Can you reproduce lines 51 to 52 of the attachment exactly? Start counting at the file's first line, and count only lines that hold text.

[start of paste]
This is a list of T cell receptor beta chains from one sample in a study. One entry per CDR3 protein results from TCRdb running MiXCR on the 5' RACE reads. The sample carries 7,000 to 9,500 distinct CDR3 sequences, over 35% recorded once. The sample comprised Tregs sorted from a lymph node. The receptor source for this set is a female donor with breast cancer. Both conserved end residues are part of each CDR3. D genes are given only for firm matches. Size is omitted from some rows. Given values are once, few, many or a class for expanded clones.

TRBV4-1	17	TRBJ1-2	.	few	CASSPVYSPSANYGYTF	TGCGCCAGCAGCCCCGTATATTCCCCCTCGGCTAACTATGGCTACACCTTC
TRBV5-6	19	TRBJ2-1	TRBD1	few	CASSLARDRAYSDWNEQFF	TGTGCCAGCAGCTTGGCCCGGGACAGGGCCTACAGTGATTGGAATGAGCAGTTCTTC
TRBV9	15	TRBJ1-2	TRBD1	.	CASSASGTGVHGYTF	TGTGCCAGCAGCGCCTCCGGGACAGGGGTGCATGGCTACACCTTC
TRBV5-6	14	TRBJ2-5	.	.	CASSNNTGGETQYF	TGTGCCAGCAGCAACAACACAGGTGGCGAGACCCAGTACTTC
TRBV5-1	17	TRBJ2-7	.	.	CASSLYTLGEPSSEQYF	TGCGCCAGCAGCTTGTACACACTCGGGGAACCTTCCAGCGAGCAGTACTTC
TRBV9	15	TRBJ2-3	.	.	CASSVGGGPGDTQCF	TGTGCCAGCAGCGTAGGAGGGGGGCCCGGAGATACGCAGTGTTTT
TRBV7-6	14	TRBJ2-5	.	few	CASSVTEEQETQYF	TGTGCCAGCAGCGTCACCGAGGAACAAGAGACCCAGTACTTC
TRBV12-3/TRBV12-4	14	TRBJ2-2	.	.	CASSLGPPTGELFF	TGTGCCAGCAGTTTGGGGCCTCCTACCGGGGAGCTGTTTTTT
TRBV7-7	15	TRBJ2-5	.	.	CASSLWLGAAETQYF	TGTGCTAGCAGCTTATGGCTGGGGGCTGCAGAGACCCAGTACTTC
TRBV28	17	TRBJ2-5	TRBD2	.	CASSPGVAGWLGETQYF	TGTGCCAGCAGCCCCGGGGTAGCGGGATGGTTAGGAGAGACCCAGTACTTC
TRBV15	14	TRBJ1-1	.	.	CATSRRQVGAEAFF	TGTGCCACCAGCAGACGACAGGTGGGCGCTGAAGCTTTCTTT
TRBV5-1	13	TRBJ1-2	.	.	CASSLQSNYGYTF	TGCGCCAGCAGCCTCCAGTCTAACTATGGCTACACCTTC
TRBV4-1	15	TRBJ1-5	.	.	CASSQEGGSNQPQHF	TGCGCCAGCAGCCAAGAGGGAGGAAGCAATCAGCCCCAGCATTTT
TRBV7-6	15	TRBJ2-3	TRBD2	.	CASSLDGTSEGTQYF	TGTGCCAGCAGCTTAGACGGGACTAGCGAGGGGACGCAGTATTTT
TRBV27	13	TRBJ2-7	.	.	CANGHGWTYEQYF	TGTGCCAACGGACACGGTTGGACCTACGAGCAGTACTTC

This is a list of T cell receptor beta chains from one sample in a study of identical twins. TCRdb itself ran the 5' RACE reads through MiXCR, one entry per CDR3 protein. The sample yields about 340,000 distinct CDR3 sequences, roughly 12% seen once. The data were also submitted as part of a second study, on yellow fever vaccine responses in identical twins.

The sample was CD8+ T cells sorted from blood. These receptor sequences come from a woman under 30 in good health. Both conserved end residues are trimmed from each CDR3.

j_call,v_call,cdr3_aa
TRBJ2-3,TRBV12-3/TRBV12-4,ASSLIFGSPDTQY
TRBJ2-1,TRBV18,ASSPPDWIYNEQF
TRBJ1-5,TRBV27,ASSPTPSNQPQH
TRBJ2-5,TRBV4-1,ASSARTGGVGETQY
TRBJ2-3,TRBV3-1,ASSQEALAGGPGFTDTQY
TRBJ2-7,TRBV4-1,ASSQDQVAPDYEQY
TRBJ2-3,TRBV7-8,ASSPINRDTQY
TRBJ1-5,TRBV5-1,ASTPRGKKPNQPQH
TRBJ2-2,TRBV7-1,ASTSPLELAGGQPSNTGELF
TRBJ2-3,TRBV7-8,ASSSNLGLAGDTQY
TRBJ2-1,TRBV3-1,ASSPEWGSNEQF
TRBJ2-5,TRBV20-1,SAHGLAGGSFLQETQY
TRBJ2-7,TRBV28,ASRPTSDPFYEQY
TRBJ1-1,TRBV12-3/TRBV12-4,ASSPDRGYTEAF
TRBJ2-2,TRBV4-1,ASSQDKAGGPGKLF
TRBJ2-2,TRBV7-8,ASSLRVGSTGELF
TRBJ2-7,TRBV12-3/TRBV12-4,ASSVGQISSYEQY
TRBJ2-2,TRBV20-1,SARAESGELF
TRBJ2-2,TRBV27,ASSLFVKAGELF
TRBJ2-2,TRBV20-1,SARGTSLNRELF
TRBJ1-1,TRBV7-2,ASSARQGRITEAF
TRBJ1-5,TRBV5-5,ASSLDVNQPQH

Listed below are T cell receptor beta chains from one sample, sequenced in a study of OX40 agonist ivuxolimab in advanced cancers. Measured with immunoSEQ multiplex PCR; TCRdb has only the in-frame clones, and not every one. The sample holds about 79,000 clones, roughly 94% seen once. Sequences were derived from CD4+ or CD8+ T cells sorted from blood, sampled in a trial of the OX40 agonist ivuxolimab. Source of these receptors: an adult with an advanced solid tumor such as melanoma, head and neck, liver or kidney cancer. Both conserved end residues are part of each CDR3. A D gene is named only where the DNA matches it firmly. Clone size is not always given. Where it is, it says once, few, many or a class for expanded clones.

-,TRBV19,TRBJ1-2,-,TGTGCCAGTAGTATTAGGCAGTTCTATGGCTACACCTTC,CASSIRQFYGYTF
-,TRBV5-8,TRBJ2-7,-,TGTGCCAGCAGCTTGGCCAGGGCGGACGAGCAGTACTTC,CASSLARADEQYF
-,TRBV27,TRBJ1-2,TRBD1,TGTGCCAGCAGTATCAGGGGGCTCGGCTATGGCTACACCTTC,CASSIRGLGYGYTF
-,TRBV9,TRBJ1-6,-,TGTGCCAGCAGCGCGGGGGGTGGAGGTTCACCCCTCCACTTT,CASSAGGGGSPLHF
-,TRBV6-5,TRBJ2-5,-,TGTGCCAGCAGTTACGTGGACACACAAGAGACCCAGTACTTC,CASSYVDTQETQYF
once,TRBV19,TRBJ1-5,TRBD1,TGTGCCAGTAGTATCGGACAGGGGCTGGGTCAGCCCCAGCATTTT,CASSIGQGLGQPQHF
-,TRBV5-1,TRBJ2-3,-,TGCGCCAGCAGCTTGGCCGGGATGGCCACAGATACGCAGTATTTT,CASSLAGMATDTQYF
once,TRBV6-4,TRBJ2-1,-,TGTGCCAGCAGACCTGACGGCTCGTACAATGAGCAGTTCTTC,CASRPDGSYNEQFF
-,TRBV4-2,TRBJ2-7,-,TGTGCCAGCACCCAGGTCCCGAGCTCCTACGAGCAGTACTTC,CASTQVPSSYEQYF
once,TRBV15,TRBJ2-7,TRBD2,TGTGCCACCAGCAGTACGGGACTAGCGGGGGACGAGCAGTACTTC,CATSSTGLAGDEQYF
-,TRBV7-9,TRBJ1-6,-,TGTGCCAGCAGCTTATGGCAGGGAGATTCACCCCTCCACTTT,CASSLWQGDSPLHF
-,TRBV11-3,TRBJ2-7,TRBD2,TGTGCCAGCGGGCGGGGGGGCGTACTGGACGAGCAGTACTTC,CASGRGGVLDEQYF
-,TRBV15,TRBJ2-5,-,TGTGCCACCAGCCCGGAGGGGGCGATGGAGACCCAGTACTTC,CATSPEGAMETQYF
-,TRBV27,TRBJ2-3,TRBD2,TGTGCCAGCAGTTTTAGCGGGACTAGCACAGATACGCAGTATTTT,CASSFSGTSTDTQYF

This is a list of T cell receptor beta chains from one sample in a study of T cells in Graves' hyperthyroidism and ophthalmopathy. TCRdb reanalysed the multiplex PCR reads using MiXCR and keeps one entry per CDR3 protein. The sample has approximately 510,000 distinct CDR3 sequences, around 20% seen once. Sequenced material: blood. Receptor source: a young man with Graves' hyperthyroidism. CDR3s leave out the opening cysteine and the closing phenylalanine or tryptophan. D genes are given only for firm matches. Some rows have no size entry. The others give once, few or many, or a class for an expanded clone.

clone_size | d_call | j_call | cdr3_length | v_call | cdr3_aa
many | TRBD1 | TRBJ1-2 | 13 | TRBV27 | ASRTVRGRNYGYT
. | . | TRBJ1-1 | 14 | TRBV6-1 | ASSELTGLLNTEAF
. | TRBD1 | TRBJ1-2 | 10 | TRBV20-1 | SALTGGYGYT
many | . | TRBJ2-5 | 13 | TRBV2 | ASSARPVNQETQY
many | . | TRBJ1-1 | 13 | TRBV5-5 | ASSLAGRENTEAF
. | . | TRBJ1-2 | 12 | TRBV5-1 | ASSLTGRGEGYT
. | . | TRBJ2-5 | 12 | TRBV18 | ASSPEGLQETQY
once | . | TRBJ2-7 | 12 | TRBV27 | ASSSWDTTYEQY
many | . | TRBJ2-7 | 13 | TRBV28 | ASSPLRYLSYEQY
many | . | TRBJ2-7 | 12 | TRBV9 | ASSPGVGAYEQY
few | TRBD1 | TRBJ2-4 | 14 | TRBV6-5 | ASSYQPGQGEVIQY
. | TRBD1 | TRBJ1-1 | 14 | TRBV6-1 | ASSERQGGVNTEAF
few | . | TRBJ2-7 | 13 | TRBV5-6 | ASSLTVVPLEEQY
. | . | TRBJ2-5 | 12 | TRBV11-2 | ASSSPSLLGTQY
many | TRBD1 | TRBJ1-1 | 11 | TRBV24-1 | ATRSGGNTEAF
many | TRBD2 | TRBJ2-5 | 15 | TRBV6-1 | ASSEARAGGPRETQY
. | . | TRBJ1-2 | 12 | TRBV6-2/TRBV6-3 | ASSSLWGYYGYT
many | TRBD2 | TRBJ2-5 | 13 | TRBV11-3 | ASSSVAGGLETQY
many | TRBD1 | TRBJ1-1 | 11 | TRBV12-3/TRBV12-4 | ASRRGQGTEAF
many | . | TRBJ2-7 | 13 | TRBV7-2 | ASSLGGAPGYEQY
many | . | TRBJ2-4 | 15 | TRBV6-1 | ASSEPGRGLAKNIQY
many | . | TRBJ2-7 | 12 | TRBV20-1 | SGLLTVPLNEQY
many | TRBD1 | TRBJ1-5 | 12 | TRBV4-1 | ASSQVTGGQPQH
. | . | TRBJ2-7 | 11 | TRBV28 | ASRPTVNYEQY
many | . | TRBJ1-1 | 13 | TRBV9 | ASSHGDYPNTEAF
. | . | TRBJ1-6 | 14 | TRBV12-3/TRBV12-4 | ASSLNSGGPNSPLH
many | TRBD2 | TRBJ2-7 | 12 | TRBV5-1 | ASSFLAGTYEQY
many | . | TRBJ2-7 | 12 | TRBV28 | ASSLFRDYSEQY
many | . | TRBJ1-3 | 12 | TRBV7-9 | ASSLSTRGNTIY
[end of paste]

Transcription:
-,TRBV4-2,TRBJ2-7,-,TGTGCCAGCACCCAGGTCCCGAGCTCCTACGAGCAGTACTTC,CASTQVPSSYEQYF
once,TRBV15,TRBJ2-7,TRBD2,TGTGCCACCAGCAGTACGGGACTAGCGGGGGACGAGCAGTACTTC,CATSSTGLAGDEQYF